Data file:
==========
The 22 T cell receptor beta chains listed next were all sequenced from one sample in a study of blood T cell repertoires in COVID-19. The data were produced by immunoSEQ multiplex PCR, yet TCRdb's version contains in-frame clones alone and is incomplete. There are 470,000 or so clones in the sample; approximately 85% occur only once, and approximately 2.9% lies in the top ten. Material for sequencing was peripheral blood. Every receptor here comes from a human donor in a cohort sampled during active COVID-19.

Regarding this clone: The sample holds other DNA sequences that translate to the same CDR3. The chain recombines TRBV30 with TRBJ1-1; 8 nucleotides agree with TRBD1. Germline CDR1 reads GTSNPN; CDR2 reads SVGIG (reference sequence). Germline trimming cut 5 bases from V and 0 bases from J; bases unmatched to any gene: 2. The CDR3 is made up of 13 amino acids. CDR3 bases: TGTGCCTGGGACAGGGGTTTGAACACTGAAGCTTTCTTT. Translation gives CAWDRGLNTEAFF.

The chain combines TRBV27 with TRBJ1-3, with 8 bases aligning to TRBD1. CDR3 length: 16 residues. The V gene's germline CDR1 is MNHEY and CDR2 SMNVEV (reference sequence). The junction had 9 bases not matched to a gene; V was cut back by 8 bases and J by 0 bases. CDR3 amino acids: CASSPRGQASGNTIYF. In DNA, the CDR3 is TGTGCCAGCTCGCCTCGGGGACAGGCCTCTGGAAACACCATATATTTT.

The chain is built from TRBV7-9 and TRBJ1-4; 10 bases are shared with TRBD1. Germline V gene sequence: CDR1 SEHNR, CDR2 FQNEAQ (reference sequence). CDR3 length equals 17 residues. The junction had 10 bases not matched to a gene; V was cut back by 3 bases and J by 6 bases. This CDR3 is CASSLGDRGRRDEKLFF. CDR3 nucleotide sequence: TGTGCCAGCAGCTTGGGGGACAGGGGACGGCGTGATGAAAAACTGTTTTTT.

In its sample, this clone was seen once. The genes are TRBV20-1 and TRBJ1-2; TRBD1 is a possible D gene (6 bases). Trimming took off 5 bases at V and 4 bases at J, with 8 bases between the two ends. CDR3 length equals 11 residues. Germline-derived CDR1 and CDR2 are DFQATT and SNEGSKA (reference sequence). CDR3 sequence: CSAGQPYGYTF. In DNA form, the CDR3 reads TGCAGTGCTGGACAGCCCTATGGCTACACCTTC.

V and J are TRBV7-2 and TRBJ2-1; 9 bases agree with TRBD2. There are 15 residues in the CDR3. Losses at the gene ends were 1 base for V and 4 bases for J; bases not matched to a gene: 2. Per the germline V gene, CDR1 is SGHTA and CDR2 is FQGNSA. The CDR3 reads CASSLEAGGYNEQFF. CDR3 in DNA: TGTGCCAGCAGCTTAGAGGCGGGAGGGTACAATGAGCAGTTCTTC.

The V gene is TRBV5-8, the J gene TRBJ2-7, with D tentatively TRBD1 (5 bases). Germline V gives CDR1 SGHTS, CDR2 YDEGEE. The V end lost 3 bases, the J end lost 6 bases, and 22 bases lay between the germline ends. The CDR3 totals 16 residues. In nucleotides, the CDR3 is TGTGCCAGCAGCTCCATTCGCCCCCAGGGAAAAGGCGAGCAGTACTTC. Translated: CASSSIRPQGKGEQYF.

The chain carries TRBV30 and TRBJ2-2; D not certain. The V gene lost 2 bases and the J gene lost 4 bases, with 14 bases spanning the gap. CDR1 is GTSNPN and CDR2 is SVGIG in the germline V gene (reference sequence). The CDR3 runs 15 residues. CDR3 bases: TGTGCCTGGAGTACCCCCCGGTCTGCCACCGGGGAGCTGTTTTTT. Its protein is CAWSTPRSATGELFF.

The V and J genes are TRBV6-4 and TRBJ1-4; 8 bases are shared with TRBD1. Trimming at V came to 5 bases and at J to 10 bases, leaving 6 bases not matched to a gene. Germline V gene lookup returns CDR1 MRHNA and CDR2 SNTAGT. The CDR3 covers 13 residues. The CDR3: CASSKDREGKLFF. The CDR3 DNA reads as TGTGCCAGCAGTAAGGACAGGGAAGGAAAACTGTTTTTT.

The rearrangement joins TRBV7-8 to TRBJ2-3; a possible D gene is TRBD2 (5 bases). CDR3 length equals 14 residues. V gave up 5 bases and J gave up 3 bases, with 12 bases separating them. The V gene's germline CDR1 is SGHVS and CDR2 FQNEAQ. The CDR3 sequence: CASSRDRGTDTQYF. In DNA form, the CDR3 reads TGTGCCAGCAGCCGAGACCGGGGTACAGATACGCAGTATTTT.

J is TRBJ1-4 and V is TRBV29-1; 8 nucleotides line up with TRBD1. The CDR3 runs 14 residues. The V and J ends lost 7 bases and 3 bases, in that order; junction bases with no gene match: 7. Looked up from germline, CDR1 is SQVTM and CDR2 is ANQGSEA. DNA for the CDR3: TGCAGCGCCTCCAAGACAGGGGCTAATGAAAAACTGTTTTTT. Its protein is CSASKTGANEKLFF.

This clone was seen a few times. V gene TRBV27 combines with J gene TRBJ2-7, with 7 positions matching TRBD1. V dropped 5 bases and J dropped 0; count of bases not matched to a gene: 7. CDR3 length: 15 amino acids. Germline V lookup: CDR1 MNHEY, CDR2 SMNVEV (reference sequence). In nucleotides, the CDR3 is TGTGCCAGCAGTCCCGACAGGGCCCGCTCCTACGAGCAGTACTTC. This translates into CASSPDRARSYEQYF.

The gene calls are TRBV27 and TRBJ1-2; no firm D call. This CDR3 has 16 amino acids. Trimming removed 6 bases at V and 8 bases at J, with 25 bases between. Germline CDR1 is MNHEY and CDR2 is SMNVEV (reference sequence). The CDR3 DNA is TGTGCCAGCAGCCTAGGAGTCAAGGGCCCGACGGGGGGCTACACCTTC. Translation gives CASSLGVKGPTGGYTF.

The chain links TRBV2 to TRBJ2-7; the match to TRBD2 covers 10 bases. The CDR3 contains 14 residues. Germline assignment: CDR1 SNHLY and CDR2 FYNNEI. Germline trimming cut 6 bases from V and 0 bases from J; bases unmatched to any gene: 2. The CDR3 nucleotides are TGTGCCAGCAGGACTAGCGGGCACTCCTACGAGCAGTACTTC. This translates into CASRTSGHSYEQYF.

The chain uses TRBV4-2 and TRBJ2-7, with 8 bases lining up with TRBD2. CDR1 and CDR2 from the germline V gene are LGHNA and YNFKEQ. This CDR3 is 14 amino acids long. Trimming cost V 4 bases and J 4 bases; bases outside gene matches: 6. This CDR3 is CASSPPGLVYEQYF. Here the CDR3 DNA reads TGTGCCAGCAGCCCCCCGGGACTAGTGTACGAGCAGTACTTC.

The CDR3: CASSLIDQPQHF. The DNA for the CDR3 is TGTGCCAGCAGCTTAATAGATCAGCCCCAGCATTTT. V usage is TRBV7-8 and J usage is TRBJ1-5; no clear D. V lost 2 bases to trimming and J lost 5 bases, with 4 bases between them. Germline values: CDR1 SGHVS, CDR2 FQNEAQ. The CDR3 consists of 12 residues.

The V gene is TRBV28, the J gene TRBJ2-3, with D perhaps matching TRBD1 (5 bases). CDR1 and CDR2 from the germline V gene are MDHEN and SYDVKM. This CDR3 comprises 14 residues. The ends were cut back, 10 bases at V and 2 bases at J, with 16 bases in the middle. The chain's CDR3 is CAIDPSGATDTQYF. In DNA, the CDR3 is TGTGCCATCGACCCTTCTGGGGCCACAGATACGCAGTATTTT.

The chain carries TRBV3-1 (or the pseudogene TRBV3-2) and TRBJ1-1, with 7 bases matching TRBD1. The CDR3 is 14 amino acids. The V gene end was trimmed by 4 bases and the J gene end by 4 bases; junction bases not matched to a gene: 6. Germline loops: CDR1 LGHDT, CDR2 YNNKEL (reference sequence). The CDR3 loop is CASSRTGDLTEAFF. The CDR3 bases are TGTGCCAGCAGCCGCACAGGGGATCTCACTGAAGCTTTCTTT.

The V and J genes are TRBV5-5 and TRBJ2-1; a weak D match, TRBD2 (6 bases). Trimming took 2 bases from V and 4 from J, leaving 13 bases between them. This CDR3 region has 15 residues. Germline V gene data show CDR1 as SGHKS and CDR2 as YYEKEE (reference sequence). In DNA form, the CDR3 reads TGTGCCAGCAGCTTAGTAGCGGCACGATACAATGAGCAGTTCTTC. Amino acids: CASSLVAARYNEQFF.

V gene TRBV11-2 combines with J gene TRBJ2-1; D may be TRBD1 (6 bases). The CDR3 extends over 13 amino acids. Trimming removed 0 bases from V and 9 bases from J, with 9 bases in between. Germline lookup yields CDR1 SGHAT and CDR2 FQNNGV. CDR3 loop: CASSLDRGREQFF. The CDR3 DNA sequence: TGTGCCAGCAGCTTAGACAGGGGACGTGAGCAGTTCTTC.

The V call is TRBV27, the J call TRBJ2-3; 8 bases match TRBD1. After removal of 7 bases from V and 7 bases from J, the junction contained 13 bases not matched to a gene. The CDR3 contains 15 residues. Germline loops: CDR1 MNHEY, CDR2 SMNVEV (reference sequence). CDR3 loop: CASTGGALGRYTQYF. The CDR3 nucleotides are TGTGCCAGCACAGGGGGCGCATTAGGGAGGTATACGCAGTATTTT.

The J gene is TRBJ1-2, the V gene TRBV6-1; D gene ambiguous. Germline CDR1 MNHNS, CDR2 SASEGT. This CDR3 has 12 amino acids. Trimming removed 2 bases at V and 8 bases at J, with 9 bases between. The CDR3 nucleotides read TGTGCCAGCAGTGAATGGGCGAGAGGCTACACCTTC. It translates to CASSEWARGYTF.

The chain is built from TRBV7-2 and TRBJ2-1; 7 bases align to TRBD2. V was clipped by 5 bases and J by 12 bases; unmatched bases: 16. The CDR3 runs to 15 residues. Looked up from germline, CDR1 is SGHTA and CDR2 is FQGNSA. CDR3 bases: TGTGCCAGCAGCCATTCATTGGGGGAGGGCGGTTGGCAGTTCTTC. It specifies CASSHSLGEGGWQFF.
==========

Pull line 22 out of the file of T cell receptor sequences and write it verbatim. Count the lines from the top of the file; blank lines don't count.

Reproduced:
The J gene is TRBJ1-2, the V gene TRBV6-1; D gene ambiguous. Germline CDR1 MNHNS, CDR2 SASEGT. This CDR3 has 12 amino acids. Trimming removed 2 bases at V and 8 bases at J, with 9 bases between. The CDR3 nucleotides read TGTGCCAGCAGTGAATGGGCGAGAGGCTACACCTTC. It translates to CASSEWARGYTF.